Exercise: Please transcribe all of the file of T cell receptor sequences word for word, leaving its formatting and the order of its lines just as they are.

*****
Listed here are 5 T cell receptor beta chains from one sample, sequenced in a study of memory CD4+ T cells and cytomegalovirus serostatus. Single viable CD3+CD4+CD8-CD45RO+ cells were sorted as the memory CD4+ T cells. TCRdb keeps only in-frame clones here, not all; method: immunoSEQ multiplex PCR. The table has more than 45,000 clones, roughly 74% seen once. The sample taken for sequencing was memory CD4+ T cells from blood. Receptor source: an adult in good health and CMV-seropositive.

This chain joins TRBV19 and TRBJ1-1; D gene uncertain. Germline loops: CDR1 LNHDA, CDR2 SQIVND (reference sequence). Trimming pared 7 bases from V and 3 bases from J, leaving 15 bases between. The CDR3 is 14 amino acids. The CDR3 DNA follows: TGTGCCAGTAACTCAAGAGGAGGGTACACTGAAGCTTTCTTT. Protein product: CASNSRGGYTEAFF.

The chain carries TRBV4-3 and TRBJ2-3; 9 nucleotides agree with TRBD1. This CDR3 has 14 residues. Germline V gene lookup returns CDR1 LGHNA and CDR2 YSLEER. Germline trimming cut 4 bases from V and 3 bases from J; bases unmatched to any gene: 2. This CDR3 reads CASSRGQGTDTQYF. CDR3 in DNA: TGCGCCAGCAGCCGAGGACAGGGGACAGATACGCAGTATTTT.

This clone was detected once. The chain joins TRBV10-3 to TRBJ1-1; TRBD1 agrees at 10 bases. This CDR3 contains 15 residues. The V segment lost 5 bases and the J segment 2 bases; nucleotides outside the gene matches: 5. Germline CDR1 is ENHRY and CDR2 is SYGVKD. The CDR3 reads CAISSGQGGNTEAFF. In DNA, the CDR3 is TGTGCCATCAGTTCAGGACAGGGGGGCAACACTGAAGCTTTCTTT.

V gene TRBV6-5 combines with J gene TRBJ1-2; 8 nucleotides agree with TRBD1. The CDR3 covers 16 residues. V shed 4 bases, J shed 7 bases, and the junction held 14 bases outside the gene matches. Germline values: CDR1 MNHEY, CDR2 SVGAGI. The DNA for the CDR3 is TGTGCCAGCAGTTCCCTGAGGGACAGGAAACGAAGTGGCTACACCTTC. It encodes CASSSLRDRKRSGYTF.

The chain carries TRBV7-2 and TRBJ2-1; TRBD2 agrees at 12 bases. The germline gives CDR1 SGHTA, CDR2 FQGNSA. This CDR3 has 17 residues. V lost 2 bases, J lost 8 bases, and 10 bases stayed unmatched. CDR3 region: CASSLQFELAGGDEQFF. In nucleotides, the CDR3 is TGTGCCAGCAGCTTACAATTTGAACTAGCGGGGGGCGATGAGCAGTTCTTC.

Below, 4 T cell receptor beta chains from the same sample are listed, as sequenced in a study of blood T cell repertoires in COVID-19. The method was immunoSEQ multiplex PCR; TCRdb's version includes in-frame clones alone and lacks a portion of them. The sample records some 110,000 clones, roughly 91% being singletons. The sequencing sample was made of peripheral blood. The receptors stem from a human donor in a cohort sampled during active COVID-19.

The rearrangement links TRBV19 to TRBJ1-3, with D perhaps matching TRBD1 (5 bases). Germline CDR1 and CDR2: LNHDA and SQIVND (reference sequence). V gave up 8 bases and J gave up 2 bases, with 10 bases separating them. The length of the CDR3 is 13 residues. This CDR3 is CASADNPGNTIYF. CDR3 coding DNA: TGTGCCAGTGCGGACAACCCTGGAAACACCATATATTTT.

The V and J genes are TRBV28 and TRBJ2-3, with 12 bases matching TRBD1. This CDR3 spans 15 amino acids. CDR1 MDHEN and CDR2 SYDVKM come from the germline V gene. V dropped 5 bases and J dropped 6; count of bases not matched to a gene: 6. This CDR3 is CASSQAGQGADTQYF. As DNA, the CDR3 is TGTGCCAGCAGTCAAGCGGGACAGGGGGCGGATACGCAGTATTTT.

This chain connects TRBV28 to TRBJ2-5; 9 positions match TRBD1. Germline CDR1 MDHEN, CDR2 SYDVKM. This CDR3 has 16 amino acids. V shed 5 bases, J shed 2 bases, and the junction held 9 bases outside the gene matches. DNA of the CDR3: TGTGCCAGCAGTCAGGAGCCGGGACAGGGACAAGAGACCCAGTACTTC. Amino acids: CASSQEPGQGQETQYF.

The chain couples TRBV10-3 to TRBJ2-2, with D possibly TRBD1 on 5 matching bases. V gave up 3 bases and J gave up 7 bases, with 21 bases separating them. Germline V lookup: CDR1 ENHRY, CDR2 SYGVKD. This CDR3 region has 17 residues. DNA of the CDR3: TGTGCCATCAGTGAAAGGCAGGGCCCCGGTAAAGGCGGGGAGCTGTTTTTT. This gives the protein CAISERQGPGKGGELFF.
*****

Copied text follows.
Listed here are 5 T cell receptor beta chains from one sample, sequenced in a study of memory CD4+ T cells and cytomegalovirus serostatus. Single viable CD3+CD4+CD8-CD45RO+ cells were sorted as the memory CD4+ T cells. TCRdb keeps only in-frame clones here, not all; method: immunoSEQ multiplex PCR. The table has more than 45,000 clones, roughly 74% seen once. The sample taken for sequencing was memory CD4+ T cells from blood. Receptor source: an adult in good health and CMV-seropositive.

This chain joins TRBV19 and TRBJ1-1; D gene uncertain. Germline loops: CDR1 LNHDA, CDR2 SQIVND (reference sequence). Trimming pared 7 bases from V and 3 bases from J, leaving 15 bases between. The CDR3 is 14 amino acids. The CDR3 DNA follows: TGTGCCAGTAACTCAAGAGGAGGGTACACTGAAGCTTTCTTT. Protein product: CASNSRGGYTEAFF.

The chain carries TRBV4-3 and TRBJ2-3; 9 nucleotides agree with TRBD1. This CDR3 has 14 residues. Germline V gene lookup returns CDR1 LGHNA and CDR2 YSLEER. Germline trimming cut 4 bases from V and 3 bases from J; bases unmatched to any gene: 2. This CDR3 reads CASSRGQGTDTQYF. CDR3 in DNA: TGCGCCAGCAGCCGAGGACAGGGGACAGATACGCAGTATTTT.

This clone was detected once. The chain joins TRBV10-3 to TRBJ1-1; TRBD1 agrees at 10 bases. This CDR3 contains 15 residues. The V segment lost 5 bases and the J segment 2 bases; nucleotides outside the gene matches: 5. Germline CDR1 is ENHRY and CDR2 is SYGVKD. The CDR3 reads CAISSGQGGNTEAFF. In DNA, the CDR3 is TGTGCCATCAGTTCAGGACAGGGGGGCAACACTGAAGCTTTCTTT.

V gene TRBV6-5 combines with J gene TRBJ1-2; 8 nucleotides agree with TRBD1. The CDR3 covers 16 residues. V shed 4 bases, J shed 7 bases, and the junction held 14 bases outside the gene matches. Germline values: CDR1 MNHEY, CDR2 SVGAGI. The DNA for the CDR3 is TGTGCCAGCAGTTCCCTGAGGGACAGGAAACGAAGTGGCTACACCTTC. It encodes CASSSLRDRKRSGYTF.

The chain carries TRBV7-2 and TRBJ2-1; TRBD2 agrees at 12 bases. The germline gives CDR1 SGHTA, CDR2 FQGNSA. This CDR3 has 17 residues. V lost 2 bases, J lost 8 bases, and 10 bases stayed unmatched. CDR3 region: CASSLQFELAGGDEQFF. In nucleotides, the CDR3 is TGTGCCAGCAGCTTACAATTTGAACTAGCGGGGGGCGATGAGCAGTTCTTC.

Below, 4 T cell receptor beta chains from the same sample are listed, as sequenced in a study of blood T cell repertoires in COVID-19. The method was immunoSEQ multiplex PCR; TCRdb's version includes in-frame clones alone and lacks a portion of them. The sample records some 110,000 clones, roughly 91% being singletons. The sequencing sample was made of peripheral blood. The receptors stem from a human donor in a cohort sampled during active COVID-19.

The rearrangement links TRBV19 to TRBJ1-3, with D perhaps matching TRBD1 (5 bases). Germline CDR1 and CDR2: LNHDA and SQIVND (reference sequence). V gave up 8 bases and J gave up 2 bases, with 10 bases separating them. The length of the CDR3 is 13 residues. This CDR3 is CASADNPGNTIYF. CDR3 coding DNA: TGTGCCAGTGCGGACAACCCTGGAAACACCATATATTTT.

The V and J genes are TRBV28 and TRBJ2-3, with 12 bases matching TRBD1. This CDR3 spans 15 amino acids. CDR1 MDHEN and CDR2 SYDVKM come from the germline V gene. V dropped 5 bases and J dropped 6; count of bases not matched to a gene: 6. This CDR3 is CASSQAGQGADTQYF. As DNA, the CDR3 is TGTGCCAGCAGTCAAGCGGGACAGGGGGCGGATACGCAGTATTTT.

This chain connects TRBV28 to TRBJ2-5; 9 positions match TRBD1. Germline CDR1 MDHEN, CDR2 SYDVKM. This CDR3 has 16 amino acids. V shed 5 bases, J shed 2 bases, and the junction held 9 bases outside the gene matches. DNA of the CDR3: TGTGCCAGCAGTCAGGAGCCGGGACAGGGACAAGAGACCCAGTACTTC. Amino acids: CASSQEPGQGQETQYF.

The chain couples TRBV10-3 to TRBJ2-2, with D possibly TRBD1 on 5 matching bases. V gave up 3 bases and J gave up 7 bases, with 21 bases separating them. Germline V lookup: CDR1 ENHRY, CDR2 SYGVKD. This CDR3 region has 17 residues. DNA of the CDR3: TGTGCCATCAGTGAAAGGCAGGGCCCCGGTAAAGGCGGGGAGCTGTTTTTT. This gives the protein CAISERQGPGKGGELFF.